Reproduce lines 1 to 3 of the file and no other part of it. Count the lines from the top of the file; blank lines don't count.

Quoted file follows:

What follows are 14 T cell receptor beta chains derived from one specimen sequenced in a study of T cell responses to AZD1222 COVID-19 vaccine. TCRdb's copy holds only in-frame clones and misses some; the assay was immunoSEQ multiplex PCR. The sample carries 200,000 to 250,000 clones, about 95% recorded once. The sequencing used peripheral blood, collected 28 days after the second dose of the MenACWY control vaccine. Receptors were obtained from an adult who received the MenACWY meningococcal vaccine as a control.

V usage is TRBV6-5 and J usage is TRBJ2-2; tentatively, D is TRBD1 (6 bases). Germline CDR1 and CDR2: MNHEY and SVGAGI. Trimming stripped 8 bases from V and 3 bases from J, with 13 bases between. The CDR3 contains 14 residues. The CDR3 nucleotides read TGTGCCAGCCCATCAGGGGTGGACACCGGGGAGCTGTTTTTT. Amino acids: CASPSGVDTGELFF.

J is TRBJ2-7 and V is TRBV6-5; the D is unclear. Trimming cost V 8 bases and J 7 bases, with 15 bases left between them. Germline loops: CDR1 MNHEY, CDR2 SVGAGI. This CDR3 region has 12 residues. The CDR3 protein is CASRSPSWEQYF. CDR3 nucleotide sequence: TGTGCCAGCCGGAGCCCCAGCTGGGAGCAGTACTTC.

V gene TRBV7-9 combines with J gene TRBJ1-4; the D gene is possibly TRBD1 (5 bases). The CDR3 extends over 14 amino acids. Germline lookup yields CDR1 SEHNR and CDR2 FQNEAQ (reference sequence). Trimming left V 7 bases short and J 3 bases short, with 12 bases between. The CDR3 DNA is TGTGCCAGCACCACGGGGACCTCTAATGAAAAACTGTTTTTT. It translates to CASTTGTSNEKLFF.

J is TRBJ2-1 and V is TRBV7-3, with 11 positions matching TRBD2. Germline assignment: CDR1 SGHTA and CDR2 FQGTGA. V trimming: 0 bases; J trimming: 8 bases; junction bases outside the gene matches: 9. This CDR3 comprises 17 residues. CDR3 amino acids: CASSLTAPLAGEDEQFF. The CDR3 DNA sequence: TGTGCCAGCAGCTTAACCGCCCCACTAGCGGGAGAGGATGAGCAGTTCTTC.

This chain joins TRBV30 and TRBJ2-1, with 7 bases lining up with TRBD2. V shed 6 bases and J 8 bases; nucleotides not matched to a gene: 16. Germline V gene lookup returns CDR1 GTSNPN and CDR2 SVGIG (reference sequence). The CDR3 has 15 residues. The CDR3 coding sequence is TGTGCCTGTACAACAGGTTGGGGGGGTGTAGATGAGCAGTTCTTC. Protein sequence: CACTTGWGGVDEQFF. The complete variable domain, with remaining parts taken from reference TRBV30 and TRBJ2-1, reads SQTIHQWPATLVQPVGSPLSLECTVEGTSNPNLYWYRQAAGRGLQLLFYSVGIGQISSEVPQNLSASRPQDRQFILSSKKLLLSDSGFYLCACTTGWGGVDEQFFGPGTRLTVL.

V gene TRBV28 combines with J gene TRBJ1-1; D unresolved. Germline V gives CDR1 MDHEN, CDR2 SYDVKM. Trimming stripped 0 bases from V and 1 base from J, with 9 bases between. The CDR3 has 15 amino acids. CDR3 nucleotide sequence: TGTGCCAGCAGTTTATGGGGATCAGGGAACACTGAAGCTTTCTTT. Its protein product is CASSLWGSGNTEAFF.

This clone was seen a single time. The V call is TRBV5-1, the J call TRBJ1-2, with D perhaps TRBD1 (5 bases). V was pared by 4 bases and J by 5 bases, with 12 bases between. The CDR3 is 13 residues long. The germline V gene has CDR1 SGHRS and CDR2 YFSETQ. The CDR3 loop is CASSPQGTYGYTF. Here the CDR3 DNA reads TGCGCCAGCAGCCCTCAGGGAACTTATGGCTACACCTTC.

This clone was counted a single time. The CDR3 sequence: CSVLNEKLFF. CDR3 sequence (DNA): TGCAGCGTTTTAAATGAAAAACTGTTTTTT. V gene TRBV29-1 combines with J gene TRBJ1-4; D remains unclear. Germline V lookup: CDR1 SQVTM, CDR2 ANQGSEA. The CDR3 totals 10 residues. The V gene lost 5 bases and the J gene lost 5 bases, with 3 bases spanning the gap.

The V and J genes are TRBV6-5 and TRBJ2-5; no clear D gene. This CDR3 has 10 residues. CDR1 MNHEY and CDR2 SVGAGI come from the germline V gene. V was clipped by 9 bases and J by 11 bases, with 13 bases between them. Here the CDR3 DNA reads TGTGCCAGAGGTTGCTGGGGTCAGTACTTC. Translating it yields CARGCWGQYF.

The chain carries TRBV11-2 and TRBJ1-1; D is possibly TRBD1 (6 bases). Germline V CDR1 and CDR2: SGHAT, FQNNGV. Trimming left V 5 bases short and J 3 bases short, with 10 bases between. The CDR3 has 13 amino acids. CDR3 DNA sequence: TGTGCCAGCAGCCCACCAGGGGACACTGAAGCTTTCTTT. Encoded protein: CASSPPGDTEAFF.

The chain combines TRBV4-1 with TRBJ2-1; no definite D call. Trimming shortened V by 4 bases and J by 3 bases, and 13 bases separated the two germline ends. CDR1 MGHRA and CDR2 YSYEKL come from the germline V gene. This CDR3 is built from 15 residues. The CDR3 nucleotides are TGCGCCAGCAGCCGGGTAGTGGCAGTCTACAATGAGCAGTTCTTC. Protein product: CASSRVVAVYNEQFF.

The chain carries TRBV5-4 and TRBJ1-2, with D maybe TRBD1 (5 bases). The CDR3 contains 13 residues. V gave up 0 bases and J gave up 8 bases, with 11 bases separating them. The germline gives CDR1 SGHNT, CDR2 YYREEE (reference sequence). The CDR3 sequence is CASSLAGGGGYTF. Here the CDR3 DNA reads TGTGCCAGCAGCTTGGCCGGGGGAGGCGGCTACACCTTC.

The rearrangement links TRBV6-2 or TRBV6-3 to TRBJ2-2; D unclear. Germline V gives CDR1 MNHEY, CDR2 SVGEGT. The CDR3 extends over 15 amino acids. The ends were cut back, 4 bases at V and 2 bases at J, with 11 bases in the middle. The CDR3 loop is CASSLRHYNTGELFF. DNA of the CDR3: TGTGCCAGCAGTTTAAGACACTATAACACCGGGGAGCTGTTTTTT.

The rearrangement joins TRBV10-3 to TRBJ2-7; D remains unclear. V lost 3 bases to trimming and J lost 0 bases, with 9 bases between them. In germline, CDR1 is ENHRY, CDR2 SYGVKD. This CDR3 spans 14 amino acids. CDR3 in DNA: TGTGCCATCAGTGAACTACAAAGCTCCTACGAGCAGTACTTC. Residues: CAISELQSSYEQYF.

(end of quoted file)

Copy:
What follows are 14 T cell receptor beta chains derived from one specimen sequenced in a study of T cell responses to AZD1222 COVID-19 vaccine. TCRdb's copy holds only in-frame clones and misses some; the assay was immunoSEQ multiplex PCR. The sample carries 200,000 to 250,000 clones, about 95% recorded once. The sequencing used peripheral blood, collected 28 days after the second dose of the MenACWY control vaccine. Receptors were obtained from an adult who received the MenACWY meningococcal vaccine as a control.

V usage is TRBV6-5 and J usage is TRBJ2-2; tentatively, D is TRBD1 (6 bases). Germline CDR1 and CDR2: MNHEY and SVGAGI. Trimming stripped 8 bases from V and 3 bases from J, with 13 bases between. The CDR3 contains 14 residues. The CDR3 nucleotides read TGTGCCAGCCCATCAGGGGTGGACACCGGGGAGCTGTTTTTT. Amino acids: CASPSGVDTGELFF.

J is TRBJ2-7 and V is TRBV6-5; the D is unclear. Trimming cost V 8 bases and J 7 bases, with 15 bases left between them. Germline loops: CDR1 MNHEY, CDR2 SVGAGI. This CDR3 region has 12 residues. The CDR3 protein is CASRSPSWEQYF. CDR3 nucleotide sequence: TGTGCCAGCCGGAGCCCCAGCTGGGAGCAGTACTTC.